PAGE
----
Technology and strike price: smarter planning for a smarter grid

A personal think piece from Energy Technology developer Steve Miller.

If someone told you that for a relatively modest fee, they could help you avoid a multi-billion pound loss, would you listen to them? The answer at Hitachi right now is probably a pained ‘yes’.
In the past few weeks, the Japanese conglomerate has suspended work on the Wylfa nuclear plant near Anglesey. It has also shelved plans for another plant in Gloucestershire. At the heart of this decision was an inability to reach an agreeable strike price with the UK government.

A final offer of £75/MWh was insufficient to keep the project viable. This is much higher than the sub-£60/MWh offered to upcoming renewable projects. But it’s still far below the £92.50/MWh agreed for Hinkley Point C a few years ago. So, what has changed?

One factor is faster-than-expected developments in renewables. Another is growing confidence in the benefits of a smart grid, supported by leaps in battery technology. We can generate more and use it better.

This reduces our predicted future generation costs. Not only will energy be cheaper to generate, but those savings will be realised sooner. And with this pattern expected to continue, so too is the decline of the strike price.

This in turn gives an advantage to shorter innovation and upgrade cycles within technology, which favours some types of generation over others. It is this trend that some observers suggest is rendering new nuclear projects economically impractical.

After Hitachi canning two projects less than 6 months after Toshiba ditched one of their own, it’s certainly a topic for debate. But what are the implications of all this for the energy economy in general?

Running to stand still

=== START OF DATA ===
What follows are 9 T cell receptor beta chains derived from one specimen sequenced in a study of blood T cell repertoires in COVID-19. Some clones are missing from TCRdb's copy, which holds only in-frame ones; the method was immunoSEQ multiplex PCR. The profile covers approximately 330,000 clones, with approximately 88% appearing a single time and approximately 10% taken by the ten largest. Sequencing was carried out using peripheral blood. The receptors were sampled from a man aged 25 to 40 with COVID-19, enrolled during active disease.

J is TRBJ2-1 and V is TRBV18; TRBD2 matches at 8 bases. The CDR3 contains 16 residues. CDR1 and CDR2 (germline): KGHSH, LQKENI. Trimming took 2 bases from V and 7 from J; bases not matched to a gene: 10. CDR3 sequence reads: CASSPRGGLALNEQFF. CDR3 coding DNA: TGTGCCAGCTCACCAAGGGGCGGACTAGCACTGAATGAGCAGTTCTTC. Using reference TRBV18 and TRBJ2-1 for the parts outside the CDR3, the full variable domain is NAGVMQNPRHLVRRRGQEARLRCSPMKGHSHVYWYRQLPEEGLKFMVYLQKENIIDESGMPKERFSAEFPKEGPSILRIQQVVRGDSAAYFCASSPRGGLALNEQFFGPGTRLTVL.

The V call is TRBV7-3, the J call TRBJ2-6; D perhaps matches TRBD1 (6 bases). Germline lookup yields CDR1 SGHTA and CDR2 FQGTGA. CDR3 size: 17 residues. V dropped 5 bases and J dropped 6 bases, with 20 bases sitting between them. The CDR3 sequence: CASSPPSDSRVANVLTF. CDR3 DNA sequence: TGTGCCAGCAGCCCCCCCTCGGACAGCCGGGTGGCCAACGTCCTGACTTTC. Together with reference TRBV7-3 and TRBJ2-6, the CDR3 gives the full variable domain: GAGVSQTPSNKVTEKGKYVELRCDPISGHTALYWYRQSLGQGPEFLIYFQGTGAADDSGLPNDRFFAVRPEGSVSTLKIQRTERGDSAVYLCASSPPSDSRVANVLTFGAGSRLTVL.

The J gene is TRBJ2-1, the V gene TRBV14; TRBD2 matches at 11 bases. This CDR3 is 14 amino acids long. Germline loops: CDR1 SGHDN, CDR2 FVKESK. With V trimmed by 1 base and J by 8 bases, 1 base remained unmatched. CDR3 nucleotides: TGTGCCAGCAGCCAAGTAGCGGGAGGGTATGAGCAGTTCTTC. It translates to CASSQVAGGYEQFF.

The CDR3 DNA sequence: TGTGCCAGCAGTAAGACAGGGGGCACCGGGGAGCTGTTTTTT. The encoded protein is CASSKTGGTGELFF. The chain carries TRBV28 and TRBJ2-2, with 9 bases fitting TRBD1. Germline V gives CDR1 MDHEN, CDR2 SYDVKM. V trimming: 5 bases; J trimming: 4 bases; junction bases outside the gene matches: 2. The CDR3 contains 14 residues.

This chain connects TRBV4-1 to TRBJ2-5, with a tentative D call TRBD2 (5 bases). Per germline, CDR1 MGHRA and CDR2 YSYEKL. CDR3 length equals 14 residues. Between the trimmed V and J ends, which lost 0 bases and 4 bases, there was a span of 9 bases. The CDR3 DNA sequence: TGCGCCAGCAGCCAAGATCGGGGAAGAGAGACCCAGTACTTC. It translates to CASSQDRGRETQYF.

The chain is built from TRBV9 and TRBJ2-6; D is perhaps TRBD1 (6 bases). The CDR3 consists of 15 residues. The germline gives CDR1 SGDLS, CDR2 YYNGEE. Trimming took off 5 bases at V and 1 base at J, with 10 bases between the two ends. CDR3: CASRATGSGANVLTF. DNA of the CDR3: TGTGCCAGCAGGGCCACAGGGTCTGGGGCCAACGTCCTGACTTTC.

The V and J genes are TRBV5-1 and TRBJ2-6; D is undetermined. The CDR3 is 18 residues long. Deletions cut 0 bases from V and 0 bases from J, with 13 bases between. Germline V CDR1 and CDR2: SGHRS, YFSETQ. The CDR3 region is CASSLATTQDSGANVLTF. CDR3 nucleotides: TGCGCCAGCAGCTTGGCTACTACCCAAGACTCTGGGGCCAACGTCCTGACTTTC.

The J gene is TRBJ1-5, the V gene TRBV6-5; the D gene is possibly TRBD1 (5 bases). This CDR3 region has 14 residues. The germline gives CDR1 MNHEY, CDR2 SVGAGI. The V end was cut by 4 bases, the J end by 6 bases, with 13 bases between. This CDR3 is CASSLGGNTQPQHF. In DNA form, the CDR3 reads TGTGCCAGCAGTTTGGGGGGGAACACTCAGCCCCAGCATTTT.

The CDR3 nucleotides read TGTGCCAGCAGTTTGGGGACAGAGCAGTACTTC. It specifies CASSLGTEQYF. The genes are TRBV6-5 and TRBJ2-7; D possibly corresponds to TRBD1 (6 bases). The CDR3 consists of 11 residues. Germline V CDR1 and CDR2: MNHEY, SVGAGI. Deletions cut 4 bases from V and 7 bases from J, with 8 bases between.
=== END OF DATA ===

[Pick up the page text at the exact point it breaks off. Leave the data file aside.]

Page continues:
First of all, it means energy providers will need to look to new technology to solve this problem. Their margins now must rely on a mindset of continuous improvement.
By staying ahead of average production costs, they’ll be able to protect – and even grow – their profits. Modern generation technology and the smart grid will allow them to do more with less. Using these well will be vital to remaining competitive.

On the other hand, users obviously benefit from efficiency savings because they’re spending less. This often includes investing in self-generation. And through this, consumers are starting to gain a more dominant position in the supply/demand arms race.

But they will need to keep up with the smart grid in order to retain this advantage. We can expect to see differential rates for ‘smart’ users and ‘traditional’ users. And as with all legacy systems, the latter will start paying a premium to support otherwise-defunct infrastructure.

Businesses are already taking steps to avoid reaching this point. This means adapting to change as a process; more increments, shorter cycles, faster benefits.

Change-based economics

Technology refresh cycles are shrinking. With them, the time we have to prepare for change also reduces. The cycle used to be around five years. Then three. Now it’s nearer one. A rolling program of change is the only way to stay in the race.

There are some broad-brush steps that can lead to quick wins. Cloud platforms can realistically shrink deployment timeframes from months to weeks, helping you manage further change. Internet of Things devices and Big Data analytics help identify areas for improvement, as well as quantify their success. Artificial Intelligence is allowing whole new approaches to proactive energy management.

These are just a few examples from a myriad of options, themselves with a plethora of permutations. Central to determining which of these are best for you is expertise. It is vital to know not just what’s available now, but what’s on the horizon. And you then need the ability to act on this.

This is why there’s an emerging ecosystem of consultants, virtual Chief Technology Officers, and digital transformation partners. Engaging one or more of these is often a quick, low-risk first step to whatever the long-term picture may be. Either as educator or implementor. Most often as both.

Being able to at least keep up with this increasing rate of change will be vital for all areas within a business. For serious growth, it’ll be vital in order to accelerate it to your market advantage.

After all, this isn’t just about managing energy costs for its own sake. It isn’t technology for its own sake. It’s about becoming a leaner, smarter, more competitive business. And who knows; you might even save yourself a couple of billion quid in the process.